Since turning 50 I have become a gardening enthusiast. It started with tomatoes, then spread to raspberries and last year extended to French beans. I’ve now run out of space and was hoping to get an allotment in 2016. They’re like gold dust in west London, but one of the perks of living on my street is that the residents’ association has access to the Goldsmith’s Close Allotments, a two-acre plot abutting the backs of our houses. I put my name down when I first moved in and was optimistic one might become available this year.
Imagine my dismay, then, when the chair of the residents’ association told me the allotments had been sold to someone called David Parry — a local property developer — and the users had been given their marching orders. Initially, they were told to be gone in June, but the local rep pointed out this was in the middle of the growing season and got a stay of execution until October. Now they’ve been evicted and the new owner has put a padlock and chain on the only entrance, at the rear of a nearby housing estate.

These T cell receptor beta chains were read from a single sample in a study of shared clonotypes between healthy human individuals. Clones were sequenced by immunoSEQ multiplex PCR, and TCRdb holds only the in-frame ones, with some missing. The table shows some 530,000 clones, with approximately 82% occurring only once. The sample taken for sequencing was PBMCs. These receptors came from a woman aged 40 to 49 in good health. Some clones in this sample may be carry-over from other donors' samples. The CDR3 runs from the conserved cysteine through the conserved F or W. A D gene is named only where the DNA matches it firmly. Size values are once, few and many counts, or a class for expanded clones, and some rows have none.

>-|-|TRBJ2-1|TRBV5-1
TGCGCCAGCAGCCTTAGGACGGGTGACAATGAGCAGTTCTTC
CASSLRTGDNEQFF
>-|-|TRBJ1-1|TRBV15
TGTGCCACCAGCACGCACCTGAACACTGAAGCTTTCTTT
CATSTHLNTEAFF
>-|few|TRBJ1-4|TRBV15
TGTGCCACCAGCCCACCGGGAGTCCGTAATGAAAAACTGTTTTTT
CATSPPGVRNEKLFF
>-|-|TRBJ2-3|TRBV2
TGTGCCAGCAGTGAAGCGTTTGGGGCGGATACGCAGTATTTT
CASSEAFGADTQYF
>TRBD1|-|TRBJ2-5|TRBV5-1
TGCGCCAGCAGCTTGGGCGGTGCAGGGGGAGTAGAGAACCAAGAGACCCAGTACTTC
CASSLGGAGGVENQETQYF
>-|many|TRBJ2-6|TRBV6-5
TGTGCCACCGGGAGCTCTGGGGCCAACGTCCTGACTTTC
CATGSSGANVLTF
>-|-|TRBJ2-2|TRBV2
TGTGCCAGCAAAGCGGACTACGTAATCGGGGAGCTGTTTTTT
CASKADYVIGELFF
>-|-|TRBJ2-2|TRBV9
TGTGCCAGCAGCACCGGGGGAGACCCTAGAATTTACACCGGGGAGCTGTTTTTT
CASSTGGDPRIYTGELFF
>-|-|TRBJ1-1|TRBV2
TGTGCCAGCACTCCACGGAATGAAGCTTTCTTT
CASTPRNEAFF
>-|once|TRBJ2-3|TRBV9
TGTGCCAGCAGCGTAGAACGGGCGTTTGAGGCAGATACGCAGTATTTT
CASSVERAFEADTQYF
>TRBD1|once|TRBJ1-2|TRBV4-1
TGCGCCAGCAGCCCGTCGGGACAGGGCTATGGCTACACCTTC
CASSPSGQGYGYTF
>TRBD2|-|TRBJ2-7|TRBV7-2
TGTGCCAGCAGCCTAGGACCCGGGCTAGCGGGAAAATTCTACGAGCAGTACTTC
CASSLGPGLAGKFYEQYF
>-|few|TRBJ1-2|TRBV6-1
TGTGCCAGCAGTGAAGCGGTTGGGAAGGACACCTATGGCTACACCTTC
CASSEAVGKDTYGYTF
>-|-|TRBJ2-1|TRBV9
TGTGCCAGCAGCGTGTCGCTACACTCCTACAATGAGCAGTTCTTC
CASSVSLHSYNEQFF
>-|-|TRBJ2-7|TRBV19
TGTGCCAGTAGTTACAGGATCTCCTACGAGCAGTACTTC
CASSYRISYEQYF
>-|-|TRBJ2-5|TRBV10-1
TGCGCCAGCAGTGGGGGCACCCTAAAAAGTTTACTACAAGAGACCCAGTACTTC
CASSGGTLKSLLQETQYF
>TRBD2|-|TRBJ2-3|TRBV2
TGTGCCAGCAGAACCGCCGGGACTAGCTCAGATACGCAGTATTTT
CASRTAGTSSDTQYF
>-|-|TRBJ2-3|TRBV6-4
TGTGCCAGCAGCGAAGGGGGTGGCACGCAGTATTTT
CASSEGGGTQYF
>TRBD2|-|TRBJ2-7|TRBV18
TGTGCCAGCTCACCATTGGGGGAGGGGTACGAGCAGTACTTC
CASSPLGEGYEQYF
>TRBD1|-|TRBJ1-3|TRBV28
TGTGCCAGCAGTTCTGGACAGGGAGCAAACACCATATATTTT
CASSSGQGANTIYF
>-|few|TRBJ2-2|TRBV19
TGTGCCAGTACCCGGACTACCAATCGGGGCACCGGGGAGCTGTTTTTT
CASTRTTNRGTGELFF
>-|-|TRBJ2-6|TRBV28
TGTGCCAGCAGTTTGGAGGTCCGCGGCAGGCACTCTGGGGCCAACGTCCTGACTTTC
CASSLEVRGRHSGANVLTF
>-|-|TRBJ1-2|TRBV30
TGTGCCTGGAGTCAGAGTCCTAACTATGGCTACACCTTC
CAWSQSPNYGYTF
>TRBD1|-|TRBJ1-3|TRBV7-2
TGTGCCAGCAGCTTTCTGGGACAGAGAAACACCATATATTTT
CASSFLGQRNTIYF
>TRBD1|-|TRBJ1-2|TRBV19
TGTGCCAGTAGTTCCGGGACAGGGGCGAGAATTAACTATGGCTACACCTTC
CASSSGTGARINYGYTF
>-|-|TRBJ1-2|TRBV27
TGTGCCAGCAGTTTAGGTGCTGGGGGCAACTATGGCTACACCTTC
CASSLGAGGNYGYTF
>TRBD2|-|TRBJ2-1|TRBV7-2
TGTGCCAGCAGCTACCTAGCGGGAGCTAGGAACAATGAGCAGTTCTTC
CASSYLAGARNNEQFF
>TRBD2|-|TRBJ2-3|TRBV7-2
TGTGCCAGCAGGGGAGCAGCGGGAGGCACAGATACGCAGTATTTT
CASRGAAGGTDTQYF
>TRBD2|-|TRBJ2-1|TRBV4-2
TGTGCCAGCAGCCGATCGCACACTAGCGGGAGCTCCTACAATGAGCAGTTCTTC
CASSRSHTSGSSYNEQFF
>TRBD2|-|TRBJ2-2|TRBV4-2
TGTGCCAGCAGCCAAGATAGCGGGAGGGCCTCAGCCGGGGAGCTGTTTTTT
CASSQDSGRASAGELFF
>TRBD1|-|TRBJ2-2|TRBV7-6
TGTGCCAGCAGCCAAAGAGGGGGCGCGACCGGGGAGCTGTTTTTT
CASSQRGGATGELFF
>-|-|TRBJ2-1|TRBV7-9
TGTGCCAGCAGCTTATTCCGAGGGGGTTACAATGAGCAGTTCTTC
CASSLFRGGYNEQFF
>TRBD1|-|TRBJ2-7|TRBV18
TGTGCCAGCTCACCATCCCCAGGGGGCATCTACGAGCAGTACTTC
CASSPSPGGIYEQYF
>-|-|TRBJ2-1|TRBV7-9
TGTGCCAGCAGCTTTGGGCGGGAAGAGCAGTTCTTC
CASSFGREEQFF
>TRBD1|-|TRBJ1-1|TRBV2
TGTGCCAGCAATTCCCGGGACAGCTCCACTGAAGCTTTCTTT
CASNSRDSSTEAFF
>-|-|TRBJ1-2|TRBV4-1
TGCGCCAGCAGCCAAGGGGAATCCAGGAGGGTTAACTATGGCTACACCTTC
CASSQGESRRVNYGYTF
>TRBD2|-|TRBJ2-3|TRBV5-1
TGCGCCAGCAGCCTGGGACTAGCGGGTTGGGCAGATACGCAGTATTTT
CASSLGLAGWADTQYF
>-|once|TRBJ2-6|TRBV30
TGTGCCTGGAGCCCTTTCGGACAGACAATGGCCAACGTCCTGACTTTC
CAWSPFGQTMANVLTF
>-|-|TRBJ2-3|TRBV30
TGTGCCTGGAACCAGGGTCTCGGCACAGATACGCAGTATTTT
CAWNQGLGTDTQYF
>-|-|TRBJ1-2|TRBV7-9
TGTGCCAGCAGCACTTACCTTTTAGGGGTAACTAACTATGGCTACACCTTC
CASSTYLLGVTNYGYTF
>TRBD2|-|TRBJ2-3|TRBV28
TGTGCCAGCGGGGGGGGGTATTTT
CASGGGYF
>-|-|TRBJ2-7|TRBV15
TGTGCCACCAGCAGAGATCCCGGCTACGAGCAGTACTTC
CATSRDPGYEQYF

When I first heard about this, I was aghast. Don’t allotment-holders have any rights? ‘Not if the land is privately owned,’ explains Michael Wale, the secretary of the Acton Gardening Association, which oversees all the allotments in these parts. ‘You only have rights if the land is owned by the council. Having said that, there was one middle-class allotment-holder who could have put up more of a fight, but the middle classes never do, do they? The only people that fight are the upper class and the working class.’
In fact, one of my middle-class neighbours is fighting back. He owns a small strip of land behind his house that he bought for his children to grow vegetables on and it connects the main road to the allotments.